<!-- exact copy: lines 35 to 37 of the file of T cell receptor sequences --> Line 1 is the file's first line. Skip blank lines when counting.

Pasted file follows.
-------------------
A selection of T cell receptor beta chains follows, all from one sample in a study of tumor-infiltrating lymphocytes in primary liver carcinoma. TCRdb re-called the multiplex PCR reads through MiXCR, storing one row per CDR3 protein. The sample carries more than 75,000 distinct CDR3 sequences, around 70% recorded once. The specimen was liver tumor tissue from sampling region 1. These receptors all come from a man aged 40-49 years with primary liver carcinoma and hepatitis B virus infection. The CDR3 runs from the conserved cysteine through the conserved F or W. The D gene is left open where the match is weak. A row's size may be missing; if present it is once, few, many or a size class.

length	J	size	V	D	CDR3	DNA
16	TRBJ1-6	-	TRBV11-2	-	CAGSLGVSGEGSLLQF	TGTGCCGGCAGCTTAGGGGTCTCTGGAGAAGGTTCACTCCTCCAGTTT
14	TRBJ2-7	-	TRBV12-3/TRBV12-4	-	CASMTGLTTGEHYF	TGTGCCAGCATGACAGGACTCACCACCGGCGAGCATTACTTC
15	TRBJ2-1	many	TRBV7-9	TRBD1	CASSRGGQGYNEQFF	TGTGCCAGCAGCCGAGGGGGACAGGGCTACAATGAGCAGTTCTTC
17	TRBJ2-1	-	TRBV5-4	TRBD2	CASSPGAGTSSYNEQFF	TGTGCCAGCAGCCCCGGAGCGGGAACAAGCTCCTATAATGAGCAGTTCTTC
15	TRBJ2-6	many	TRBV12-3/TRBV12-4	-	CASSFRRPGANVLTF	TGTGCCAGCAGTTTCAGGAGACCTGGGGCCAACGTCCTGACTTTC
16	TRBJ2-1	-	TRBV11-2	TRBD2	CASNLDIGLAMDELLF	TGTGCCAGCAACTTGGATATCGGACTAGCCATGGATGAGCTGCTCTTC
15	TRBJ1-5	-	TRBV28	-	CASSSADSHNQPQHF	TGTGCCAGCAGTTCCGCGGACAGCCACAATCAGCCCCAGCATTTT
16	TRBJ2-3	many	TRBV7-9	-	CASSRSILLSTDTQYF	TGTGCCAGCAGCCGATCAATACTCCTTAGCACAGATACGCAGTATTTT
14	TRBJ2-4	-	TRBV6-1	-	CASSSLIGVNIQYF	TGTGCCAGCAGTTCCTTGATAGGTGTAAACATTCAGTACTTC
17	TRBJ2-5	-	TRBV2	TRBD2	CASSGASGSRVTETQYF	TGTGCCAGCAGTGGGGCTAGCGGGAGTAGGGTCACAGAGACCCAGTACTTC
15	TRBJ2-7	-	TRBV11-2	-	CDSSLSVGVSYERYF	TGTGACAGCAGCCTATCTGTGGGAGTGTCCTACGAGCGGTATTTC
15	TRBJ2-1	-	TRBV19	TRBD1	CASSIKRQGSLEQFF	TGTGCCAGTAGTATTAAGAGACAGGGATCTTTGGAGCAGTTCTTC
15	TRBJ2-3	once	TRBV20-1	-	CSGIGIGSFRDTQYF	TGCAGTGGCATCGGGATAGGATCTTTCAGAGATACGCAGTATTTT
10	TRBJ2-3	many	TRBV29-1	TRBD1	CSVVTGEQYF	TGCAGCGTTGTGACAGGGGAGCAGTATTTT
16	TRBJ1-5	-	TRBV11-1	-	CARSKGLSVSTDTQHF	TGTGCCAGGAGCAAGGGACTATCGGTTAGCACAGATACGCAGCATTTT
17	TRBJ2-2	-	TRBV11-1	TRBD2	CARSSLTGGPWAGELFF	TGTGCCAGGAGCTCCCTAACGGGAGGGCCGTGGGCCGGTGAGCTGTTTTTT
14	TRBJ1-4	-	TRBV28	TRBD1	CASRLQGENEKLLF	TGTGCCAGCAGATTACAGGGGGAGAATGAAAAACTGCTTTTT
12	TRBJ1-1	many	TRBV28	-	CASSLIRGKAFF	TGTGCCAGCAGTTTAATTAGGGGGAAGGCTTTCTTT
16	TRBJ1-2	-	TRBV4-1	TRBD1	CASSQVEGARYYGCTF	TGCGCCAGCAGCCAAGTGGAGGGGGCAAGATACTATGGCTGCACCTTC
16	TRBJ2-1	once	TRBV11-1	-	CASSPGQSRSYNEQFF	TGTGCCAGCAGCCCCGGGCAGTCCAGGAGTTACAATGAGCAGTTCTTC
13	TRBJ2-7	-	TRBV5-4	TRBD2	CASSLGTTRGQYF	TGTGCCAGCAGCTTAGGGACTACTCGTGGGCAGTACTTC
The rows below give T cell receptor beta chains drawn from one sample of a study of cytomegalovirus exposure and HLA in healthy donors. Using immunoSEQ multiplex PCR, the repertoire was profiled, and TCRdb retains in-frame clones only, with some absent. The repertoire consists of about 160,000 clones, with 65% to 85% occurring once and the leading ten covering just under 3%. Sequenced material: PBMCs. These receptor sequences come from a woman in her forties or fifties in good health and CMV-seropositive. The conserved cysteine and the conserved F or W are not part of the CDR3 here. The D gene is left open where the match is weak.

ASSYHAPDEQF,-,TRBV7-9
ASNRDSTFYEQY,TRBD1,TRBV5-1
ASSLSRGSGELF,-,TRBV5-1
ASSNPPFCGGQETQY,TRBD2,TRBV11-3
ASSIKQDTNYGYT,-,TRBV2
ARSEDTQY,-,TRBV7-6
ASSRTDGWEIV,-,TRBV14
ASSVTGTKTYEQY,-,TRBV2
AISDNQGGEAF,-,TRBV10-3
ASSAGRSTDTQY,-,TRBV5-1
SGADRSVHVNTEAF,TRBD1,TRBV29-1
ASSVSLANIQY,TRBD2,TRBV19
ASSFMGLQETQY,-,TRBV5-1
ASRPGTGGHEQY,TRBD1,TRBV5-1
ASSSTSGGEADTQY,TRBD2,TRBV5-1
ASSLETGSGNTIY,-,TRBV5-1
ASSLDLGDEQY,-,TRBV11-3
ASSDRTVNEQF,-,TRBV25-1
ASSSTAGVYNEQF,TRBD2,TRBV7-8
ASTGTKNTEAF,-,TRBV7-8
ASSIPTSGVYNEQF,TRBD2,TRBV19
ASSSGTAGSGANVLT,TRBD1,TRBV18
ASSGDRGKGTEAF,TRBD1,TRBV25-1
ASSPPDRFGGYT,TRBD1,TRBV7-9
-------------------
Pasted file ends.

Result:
SGADRSVHVNTEAF,TRBD1,TRBV29-1
ASSVSLANIQY,TRBD2,TRBV19
ASSFMGLQETQY,-,TRBV5-1